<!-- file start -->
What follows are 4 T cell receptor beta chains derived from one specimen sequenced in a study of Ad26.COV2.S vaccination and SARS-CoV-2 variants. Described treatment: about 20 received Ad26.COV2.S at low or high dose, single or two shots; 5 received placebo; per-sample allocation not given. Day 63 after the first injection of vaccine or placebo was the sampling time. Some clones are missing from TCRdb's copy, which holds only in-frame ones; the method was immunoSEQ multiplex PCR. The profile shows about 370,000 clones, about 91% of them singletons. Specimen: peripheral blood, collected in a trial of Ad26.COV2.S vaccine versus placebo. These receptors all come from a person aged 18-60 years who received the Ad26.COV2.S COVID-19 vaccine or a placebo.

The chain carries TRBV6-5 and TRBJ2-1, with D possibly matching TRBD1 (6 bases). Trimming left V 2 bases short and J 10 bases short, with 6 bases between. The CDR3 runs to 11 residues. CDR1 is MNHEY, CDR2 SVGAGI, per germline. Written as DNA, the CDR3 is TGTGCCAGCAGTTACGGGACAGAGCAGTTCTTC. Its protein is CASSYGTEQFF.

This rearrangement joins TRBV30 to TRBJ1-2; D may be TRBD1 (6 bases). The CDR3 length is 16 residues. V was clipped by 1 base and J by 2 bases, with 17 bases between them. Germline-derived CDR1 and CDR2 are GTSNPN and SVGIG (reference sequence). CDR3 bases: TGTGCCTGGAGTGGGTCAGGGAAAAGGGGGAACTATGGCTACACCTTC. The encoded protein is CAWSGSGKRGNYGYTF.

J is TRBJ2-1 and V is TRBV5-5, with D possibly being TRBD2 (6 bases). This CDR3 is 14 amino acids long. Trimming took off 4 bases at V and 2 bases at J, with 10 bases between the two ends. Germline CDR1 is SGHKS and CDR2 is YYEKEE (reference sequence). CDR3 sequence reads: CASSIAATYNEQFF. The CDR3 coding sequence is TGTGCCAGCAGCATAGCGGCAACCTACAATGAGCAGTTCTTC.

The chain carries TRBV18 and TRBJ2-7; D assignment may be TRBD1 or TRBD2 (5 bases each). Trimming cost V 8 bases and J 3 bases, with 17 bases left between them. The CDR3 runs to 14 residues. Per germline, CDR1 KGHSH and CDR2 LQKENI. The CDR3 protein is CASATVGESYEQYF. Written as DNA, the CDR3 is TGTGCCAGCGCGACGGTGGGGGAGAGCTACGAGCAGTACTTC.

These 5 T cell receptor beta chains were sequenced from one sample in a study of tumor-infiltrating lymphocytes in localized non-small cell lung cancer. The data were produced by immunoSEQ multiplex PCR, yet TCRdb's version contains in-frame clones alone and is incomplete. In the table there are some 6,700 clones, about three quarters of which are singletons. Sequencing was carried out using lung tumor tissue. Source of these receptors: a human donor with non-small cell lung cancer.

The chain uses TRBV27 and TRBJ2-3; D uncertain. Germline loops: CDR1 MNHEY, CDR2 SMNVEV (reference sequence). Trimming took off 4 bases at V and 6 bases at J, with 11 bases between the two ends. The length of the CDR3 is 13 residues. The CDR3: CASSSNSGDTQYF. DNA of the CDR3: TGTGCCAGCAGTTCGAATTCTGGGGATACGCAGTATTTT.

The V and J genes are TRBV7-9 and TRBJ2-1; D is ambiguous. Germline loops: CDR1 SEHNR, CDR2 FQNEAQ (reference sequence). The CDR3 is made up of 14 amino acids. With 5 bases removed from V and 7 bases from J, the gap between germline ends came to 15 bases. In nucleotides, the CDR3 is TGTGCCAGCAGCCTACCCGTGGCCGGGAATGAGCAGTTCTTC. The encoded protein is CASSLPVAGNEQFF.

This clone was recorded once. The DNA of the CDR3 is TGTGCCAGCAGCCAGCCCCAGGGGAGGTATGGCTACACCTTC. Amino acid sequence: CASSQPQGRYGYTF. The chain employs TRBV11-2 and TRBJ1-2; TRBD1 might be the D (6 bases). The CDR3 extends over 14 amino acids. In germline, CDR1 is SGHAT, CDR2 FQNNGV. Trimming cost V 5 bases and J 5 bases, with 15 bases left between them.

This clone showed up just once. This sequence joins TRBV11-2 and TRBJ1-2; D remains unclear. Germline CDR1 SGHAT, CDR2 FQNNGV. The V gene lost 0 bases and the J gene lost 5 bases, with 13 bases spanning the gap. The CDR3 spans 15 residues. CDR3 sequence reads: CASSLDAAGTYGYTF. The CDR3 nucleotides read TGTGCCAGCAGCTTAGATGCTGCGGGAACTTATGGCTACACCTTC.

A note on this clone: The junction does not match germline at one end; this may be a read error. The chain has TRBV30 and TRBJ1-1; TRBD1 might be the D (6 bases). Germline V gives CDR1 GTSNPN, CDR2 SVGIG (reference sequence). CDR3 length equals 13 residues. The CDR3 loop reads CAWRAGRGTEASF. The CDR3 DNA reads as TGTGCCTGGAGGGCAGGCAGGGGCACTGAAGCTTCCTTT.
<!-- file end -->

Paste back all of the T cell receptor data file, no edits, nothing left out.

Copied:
What follows are 4 T cell receptor beta chains derived from one specimen sequenced in a study of Ad26.COV2.S vaccination and SARS-CoV-2 variants. Described treatment: about 20 received Ad26.COV2.S at low or high dose, single or two shots; 5 received placebo; per-sample allocation not given. Day 63 after the first injection of vaccine or placebo was the sampling time. Some clones are missing from TCRdb's copy, which holds only in-frame ones; the method was immunoSEQ multiplex PCR. The profile shows about 370,000 clones, about 91% of them singletons. Specimen: peripheral blood, collected in a trial of Ad26.COV2.S vaccine versus placebo. These receptors all come from a person aged 18-60 years who received the Ad26.COV2.S COVID-19 vaccine or a placebo.

The chain carries TRBV6-5 and TRBJ2-1, with D possibly matching TRBD1 (6 bases). Trimming left V 2 bases short and J 10 bases short, with 6 bases between. The CDR3 runs to 11 residues. CDR1 is MNHEY, CDR2 SVGAGI, per germline. Written as DNA, the CDR3 is TGTGCCAGCAGTTACGGGACAGAGCAGTTCTTC. Its protein is CASSYGTEQFF.

This rearrangement joins TRBV30 to TRBJ1-2; D may be TRBD1 (6 bases). The CDR3 length is 16 residues. V was clipped by 1 base and J by 2 bases, with 17 bases between them. Germline-derived CDR1 and CDR2 are GTSNPN and SVGIG (reference sequence). CDR3 bases: TGTGCCTGGAGTGGGTCAGGGAAAAGGGGGAACTATGGCTACACCTTC. The encoded protein is CAWSGSGKRGNYGYTF.

J is TRBJ2-1 and V is TRBV5-5, with D possibly being TRBD2 (6 bases). This CDR3 is 14 amino acids long. Trimming took off 4 bases at V and 2 bases at J, with 10 bases between the two ends. Germline CDR1 is SGHKS and CDR2 is YYEKEE (reference sequence). CDR3 sequence reads: CASSIAATYNEQFF. The CDR3 coding sequence is TGTGCCAGCAGCATAGCGGCAACCTACAATGAGCAGTTCTTC.

The chain carries TRBV18 and TRBJ2-7; D assignment may be TRBD1 or TRBD2 (5 bases each). Trimming cost V 8 bases and J 3 bases, with 17 bases left between them. The CDR3 runs to 14 residues. Per germline, CDR1 KGHSH and CDR2 LQKENI. The CDR3 protein is CASATVGESYEQYF. Written as DNA, the CDR3 is TGTGCCAGCGCGACGGTGGGGGAGAGCTACGAGCAGTACTTC.

These 5 T cell receptor beta chains were sequenced from one sample in a study of tumor-infiltrating lymphocytes in localized non-small cell lung cancer. The data were produced by immunoSEQ multiplex PCR, yet TCRdb's version contains in-frame clones alone and is incomplete. In the table there are some 6,700 clones, about three quarters of which are singletons. Sequencing was carried out using lung tumor tissue. Source of these receptors: a human donor with non-small cell lung cancer.

The chain uses TRBV27 and TRBJ2-3; D uncertain. Germline loops: CDR1 MNHEY, CDR2 SMNVEV (reference sequence). Trimming took off 4 bases at V and 6 bases at J, with 11 bases between the two ends. The length of the CDR3 is 13 residues. The CDR3: CASSSNSGDTQYF. DNA of the CDR3: TGTGCCAGCAGTTCGAATTCTGGGGATACGCAGTATTTT.

The V and J genes are TRBV7-9 and TRBJ2-1; D is ambiguous. Germline loops: CDR1 SEHNR, CDR2 FQNEAQ (reference sequence). The CDR3 is made up of 14 amino acids. With 5 bases removed from V and 7 bases from J, the gap between germline ends came to 15 bases. In nucleotides, the CDR3 is TGTGCCAGCAGCCTACCCGTGGCCGGGAATGAGCAGTTCTTC. The encoded protein is CASSLPVAGNEQFF.

This clone was recorded once. The DNA of the CDR3 is TGTGCCAGCAGCCAGCCCCAGGGGAGGTATGGCTACACCTTC. Amino acid sequence: CASSQPQGRYGYTF. The chain employs TRBV11-2 and TRBJ1-2; TRBD1 might be the D (6 bases). The CDR3 extends over 14 amino acids. In germline, CDR1 is SGHAT, CDR2 FQNNGV. Trimming cost V 5 bases and J 5 bases, with 15 bases left between them.

This clone showed up just once. This sequence joins TRBV11-2 and TRBJ1-2; D remains unclear. Germline CDR1 SGHAT, CDR2 FQNNGV. The V gene lost 0 bases and the J gene lost 5 bases, with 13 bases spanning the gap. The CDR3 spans 15 residues. CDR3 sequence reads: CASSLDAAGTYGYTF. The CDR3 nucleotides read TGTGCCAGCAGCTTAGATGCTGCGGGAACTTATGGCTACACCTTC.

A note on this clone: The junction does not match germline at one end; this may be a read error. The chain has TRBV30 and TRBJ1-1; TRBD1 might be the D (6 bases). Germline V gives CDR1 GTSNPN, CDR2 SVGIG (reference sequence). CDR3 length equals 13 residues. The CDR3 loop reads CAWRAGRGTEASF. The CDR3 DNA reads as TGTGCCTGGAGGGCAGGCAGGGGCACTGAAGCTTCCTTT.